Then, similar to the proof of Lemma 3.3, there exists \(\lambda ^{*}>0\) such that

$$ \inf_{ \Vert u \Vert =r_{\lambda }}I(u)\geq \frac{r_{\lambda }^{2}}{4}\bigl(1-4C_{p}c( \varepsilon )r_{\lambda }^{p-2}-4\lambda \vert h \vert _{\frac{2}{2-q}}r_{\lambda }^{q-2}\bigr)>0, $$

for every \(\lambda \in (0,\lambda ^{*})\) and some \(r_{\lambda }\in (0,+ \infty )\).

Similar to the proof of Lemma 3.4, for \(u\in E\) with \(\|u\|=1\),

$$ \begin{aligned}[b] I(tu) &\leq \frac{t^{2}}{2} \int _{\mathbb{R}^{3}}\bigl(\nabla u^{2}+V(x)u ^{2} \bigr)\,dx-\frac{\omega }{2} \int _{\mathbb{R}^{3}}\phi _{(tu)}(tu)^{2} \,dx - \int _{\mathbb{R}^{3}}{F}(x,tu)\,dx \\ &\leq \frac{t^{2}}{2} \Vert u \Vert ^{2}+\frac{(t \omega )^{2}}{2} \vert u \vert ^{2}_{2}-c_{1}t^{\mu } \vert u \vert ^{\mu }_{\mu }+c_{2}t^{2} \vert u \vert ^{2} _{2} \\ &\rightarrow -\infty ,\quad \text{as } t\rightarrow \infty . \end{aligned} $$

Thus there exists \(T>r_{\lambda }\) such that \(I(Tu)\leq 0\). By choosing \(e_{\lambda }=Tu\), the proof is completed. □

Proof of Theorem 1.1

By \((F_{1})\) and \((F_{3})\), it is easy to see that \(I(0)=0\) and I is even. Together with Lemma 3.23.4, we can see that all the conditions of Lemma 2.4 are satisfied. Thus problem (Pλ) has a sequence of weak solutions \(\{(u_{n},\phi _{n}) \}\subset E \times D^{1,2} (\mathbb{R}^{3})\) satisfying

$$ \frac{1}{2} \int _{\mathbb{R}^{3}}\bigl(\nabla u^{2}_{n}+V(x)u^{2}_{n} \bigr)\,dx-\frac{ \omega }{2} \int _{\mathbb{R}^{3}}\phi _{u_{n}}u_{n}^{2} \,dx - \int _{\mathbb{R}^{3}}{F}(x,u_{n})\,dx\rightarrow +\infty ,\quad \text{as } n\to \infty , $$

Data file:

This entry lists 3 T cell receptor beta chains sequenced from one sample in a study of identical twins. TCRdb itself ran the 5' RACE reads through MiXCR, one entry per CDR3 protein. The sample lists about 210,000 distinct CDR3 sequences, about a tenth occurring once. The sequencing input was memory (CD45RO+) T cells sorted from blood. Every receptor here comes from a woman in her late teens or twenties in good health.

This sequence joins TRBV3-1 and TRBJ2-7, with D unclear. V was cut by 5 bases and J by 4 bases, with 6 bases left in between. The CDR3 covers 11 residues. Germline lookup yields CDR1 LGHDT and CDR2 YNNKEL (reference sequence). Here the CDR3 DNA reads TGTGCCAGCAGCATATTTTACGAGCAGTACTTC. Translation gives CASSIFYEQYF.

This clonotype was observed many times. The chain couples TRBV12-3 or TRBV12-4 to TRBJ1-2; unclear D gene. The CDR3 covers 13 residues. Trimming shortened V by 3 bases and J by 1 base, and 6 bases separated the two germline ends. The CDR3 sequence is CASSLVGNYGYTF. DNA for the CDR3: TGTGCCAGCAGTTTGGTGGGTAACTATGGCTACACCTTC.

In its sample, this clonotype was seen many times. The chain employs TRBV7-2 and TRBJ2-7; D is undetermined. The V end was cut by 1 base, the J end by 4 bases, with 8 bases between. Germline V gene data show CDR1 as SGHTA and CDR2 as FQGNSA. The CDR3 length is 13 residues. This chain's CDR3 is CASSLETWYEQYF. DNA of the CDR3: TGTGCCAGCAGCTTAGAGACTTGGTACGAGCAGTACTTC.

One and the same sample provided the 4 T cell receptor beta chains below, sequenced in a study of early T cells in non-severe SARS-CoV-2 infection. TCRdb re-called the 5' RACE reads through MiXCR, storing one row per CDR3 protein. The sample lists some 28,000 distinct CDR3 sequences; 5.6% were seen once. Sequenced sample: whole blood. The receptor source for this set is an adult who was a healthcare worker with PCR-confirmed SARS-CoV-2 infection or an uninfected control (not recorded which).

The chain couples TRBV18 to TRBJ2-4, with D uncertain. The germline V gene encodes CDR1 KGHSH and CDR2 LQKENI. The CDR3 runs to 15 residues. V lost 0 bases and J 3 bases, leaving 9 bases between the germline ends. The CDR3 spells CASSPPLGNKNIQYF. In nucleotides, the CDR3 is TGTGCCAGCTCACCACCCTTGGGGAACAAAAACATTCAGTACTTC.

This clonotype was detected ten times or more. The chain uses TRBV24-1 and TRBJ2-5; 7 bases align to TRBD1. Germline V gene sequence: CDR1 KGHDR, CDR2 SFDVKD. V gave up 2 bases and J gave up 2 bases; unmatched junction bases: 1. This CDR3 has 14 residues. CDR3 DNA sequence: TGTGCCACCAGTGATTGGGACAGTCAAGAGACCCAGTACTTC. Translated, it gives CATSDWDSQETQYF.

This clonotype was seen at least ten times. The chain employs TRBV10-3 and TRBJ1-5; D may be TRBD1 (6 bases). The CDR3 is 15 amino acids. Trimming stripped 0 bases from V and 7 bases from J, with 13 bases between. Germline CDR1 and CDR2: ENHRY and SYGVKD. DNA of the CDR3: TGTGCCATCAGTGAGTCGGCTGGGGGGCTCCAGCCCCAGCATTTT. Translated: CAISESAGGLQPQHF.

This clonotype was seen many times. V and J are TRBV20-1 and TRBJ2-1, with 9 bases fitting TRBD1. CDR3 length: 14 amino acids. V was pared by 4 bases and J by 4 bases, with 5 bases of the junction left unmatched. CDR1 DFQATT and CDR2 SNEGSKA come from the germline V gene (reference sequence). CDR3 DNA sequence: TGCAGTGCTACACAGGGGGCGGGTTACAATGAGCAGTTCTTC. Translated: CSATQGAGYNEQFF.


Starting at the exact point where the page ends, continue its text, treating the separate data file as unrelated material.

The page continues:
for every \(\lambda \in (0,\lambda _{*})\). □

Next, we will give the proof of Theorem 1.2.

Proof of Theorem 1.2

Lemma 3.5 implies that the functional I enjoys the mountain pass structure. from Lemma 3.2, I satisfies the (PS) condition. Hence by Lemma 2.3, problem (Pλ) has at least one nontrivial solution for every \(\lambda \in (0,\lambda ^{*})\). □


  1. Benci, V., Fortunato, D.: The nonlinear Klein–Gordon equation coupled with the Maxwell equations. In: Proceedings of the Third World Congress of Nonlinear Analysts, Part 9, Catania, 2000, vol. 47, pp. 6065–6072 (2001)

    MATH  Google Scholar 

  2. Benci, V., Fortunato, D.: Solitary waves of the nonlinear Klein–Gordon equation coupled with the Maxwell equations. Rev. Math. Phys. 14, 409–420 (2002)

    Article  MathSciNet  Google Scholar 

  3. D’Aprile, T., Mugnai, D.: Non-existence results for the coupled Klein–Gordon–Maxwell equations. Adv. Nonlinear Stud. 4, 307–322 (2004)

    Article  MathSciNet  Google Scholar 

  4. D’Aprile, T., Mugnai, D.: Solitary waves for nonlinear Klein–Gordon–Maxwell and Schrödinger–Maxwell equations. Proc. R. Soc. Edinb. A 134, 893–906 (2004)

    Article  Google Scholar 

  5. Azzollini, A., Pisani, L., Pomponio, A.: Improved estimates and a limit case for the electrostatic Klein–Gordon–Maxwell system. Proc. R. Soc. Edinb. A 141, 449–463 (2011)

    Article  MathSciNet  Google Scholar 

  6. Mugnai, D.: Solitary waves in Abelian gauge theories with strongly nonlinear potentials. Ann. Inst. Henri Poincaré, Anal. Non Linéaire 27, 1055–1071 (2010)

    Article  MathSciNet  Google Scholar 

  7. Azzollini, A., Pomponio, A.: Ground state solutions for the nonlinear Klein–Gordon–Maxwell equations. Topol. Methods Nonlinear Anal. 35, 33–42 (2010)

    MathSciNet  MATH  Google Scholar 

  8. Wang, F.: Ground-state solutions for the electrostatic nonlinear Klein–Gordon–Maxwell system. Nonlinear Anal. 74, 4796–4803 (2011)

    Article  MathSciNet  Google Scholar 

  9. Vaira, G.: Semiclassical states for the nonlinear Klein–Gordon–Maxwell system. J. Pure Appl. Math. Adv. Appl. 4, 59–95 (2010)

    MathSciNet  MATH  Google Scholar 

  10. Makita, P.D.: Nonradial solutions for the Klein–Gordon–Maxwell equations. Discrete Contin. Dyn. Syst. 32, 2271–2283 (2012)

    Article  MathSciNet  Google Scholar 

  11. Cassani, D.: Existence and non-existence of solitary waves for the critical Klein–Gordon equation coupled with Maxwell’s equations. Nonlinear Anal. 58, 733–747 (2004)

    Article  MathSciNet  Google Scholar 

  12. Carrião, P.C., Cunha, P.L., Miyagaki, O.H.: Existence results for the Klein–Gordon–Maxwell equations in higher dimensions with critical exponents. Commun. Pure Appl. Anal. 10, 709–718 (2011)

    MathSciNet  MATH  Google Scholar